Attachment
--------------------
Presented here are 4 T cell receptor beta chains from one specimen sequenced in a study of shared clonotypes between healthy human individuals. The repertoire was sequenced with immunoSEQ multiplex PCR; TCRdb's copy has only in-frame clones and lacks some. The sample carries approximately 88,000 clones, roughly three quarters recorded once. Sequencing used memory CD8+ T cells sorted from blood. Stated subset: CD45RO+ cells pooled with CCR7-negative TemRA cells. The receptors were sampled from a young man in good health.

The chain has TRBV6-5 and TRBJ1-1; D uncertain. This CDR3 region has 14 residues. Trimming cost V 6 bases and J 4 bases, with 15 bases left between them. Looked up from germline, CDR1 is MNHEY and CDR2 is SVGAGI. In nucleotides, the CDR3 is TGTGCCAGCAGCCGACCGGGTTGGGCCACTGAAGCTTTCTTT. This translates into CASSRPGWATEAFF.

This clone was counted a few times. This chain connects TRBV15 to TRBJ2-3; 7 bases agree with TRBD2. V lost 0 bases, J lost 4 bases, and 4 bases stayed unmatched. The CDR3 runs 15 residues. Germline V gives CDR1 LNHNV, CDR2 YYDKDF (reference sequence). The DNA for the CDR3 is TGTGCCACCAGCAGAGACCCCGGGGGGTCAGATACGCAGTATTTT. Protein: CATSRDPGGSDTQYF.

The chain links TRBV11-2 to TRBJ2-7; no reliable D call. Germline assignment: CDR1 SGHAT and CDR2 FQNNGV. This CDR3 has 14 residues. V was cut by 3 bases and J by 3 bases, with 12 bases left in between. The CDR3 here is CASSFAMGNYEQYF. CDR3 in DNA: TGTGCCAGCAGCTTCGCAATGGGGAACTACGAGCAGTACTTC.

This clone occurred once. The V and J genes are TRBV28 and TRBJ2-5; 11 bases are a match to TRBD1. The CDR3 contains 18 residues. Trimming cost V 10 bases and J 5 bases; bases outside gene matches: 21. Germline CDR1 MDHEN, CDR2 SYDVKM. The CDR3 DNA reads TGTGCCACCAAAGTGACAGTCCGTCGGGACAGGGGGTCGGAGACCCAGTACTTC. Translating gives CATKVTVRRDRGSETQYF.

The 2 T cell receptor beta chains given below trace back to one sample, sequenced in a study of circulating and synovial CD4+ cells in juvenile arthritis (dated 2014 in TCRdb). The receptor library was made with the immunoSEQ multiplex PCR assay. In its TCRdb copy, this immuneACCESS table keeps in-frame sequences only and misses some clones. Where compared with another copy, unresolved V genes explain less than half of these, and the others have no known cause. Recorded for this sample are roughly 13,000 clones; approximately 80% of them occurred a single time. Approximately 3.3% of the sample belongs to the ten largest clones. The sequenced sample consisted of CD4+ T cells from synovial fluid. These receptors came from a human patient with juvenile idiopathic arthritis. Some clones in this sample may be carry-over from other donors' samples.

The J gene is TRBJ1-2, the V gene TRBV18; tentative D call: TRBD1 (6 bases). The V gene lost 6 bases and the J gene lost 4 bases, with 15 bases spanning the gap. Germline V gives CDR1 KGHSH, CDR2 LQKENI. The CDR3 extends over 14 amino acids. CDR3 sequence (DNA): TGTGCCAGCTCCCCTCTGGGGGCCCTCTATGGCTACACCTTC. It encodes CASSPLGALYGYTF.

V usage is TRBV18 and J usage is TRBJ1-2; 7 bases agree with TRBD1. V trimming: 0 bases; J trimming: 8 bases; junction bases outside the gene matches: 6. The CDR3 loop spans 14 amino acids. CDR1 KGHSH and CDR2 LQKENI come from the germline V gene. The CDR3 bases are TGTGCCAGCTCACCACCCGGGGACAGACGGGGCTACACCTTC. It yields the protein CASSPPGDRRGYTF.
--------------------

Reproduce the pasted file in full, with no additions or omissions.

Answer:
Presented here are 4 T cell receptor beta chains from one specimen sequenced in a study of shared clonotypes between healthy human individuals. The repertoire was sequenced with immunoSEQ multiplex PCR; TCRdb's copy has only in-frame clones and lacks some. The sample carries approximately 88,000 clones, roughly three quarters recorded once. Sequencing used memory CD8+ T cells sorted from blood. Stated subset: CD45RO+ cells pooled with CCR7-negative TemRA cells. The receptors were sampled from a young man in good health.

The chain has TRBV6-5 and TRBJ1-1; D uncertain. This CDR3 region has 14 residues. Trimming cost V 6 bases and J 4 bases, with 15 bases left between them. Looked up from germline, CDR1 is MNHEY and CDR2 is SVGAGI. In nucleotides, the CDR3 is TGTGCCAGCAGCCGACCGGGTTGGGCCACTGAAGCTTTCTTT. This translates into CASSRPGWATEAFF.

This clone was counted a few times. This chain connects TRBV15 to TRBJ2-3; 7 bases agree with TRBD2. V lost 0 bases, J lost 4 bases, and 4 bases stayed unmatched. The CDR3 runs 15 residues. Germline V gives CDR1 LNHNV, CDR2 YYDKDF (reference sequence). The DNA for the CDR3 is TGTGCCACCAGCAGAGACCCCGGGGGGTCAGATACGCAGTATTTT. Protein: CATSRDPGGSDTQYF.

The chain links TRBV11-2 to TRBJ2-7; no reliable D call. Germline assignment: CDR1 SGHAT and CDR2 FQNNGV. This CDR3 has 14 residues. V was cut by 3 bases and J by 3 bases, with 12 bases left in between. The CDR3 here is CASSFAMGNYEQYF. CDR3 in DNA: TGTGCCAGCAGCTTCGCAATGGGGAACTACGAGCAGTACTTC.

This clone occurred once. The V and J genes are TRBV28 and TRBJ2-5; 11 bases are a match to TRBD1. The CDR3 contains 18 residues. Trimming cost V 10 bases and J 5 bases; bases outside gene matches: 21. Germline CDR1 MDHEN, CDR2 SYDVKM. The CDR3 DNA reads TGTGCCACCAAAGTGACAGTCCGTCGGGACAGGGGGTCGGAGACCCAGTACTTC. Translating gives CATKVTVRRDRGSETQYF.

The 2 T cell receptor beta chains given below trace back to one sample, sequenced in a study of circulating and synovial CD4+ cells in juvenile arthritis (dated 2014 in TCRdb). The receptor library was made with the immunoSEQ multiplex PCR assay. In its TCRdb copy, this immuneACCESS table keeps in-frame sequences only and misses some clones. Where compared with another copy, unresolved V genes explain less than half of these, and the others have no known cause. Recorded for this sample are roughly 13,000 clones; approximately 80% of them occurred a single time. Approximately 3.3% of the sample belongs to the ten largest clones. The sequenced sample consisted of CD4+ T cells from synovial fluid. These receptors came from a human patient with juvenile idiopathic arthritis. Some clones in this sample may be carry-over from other donors' samples.

The J gene is TRBJ1-2, the V gene TRBV18; tentative D call: TRBD1 (6 bases). The V gene lost 6 bases and the J gene lost 4 bases, with 15 bases spanning the gap. Germline V gives CDR1 KGHSH, CDR2 LQKENI. The CDR3 extends over 14 amino acids. CDR3 sequence (DNA): TGTGCCAGCTCCCCTCTGGGGGCCCTCTATGGCTACACCTTC. It encodes CASSPLGALYGYTF.

V usage is TRBV18 and J usage is TRBJ1-2; 7 bases agree with TRBD1. V trimming: 0 bases; J trimming: 8 bases; junction bases outside the gene matches: 6. The CDR3 loop spans 14 amino acids. CDR1 KGHSH and CDR2 LQKENI come from the germline V gene. The CDR3 bases are TGTGCCAGCTCACCACCCGGGGACAGACGGGGCTACACCTTC. It yields the protein CASSPPGDRRGYTF.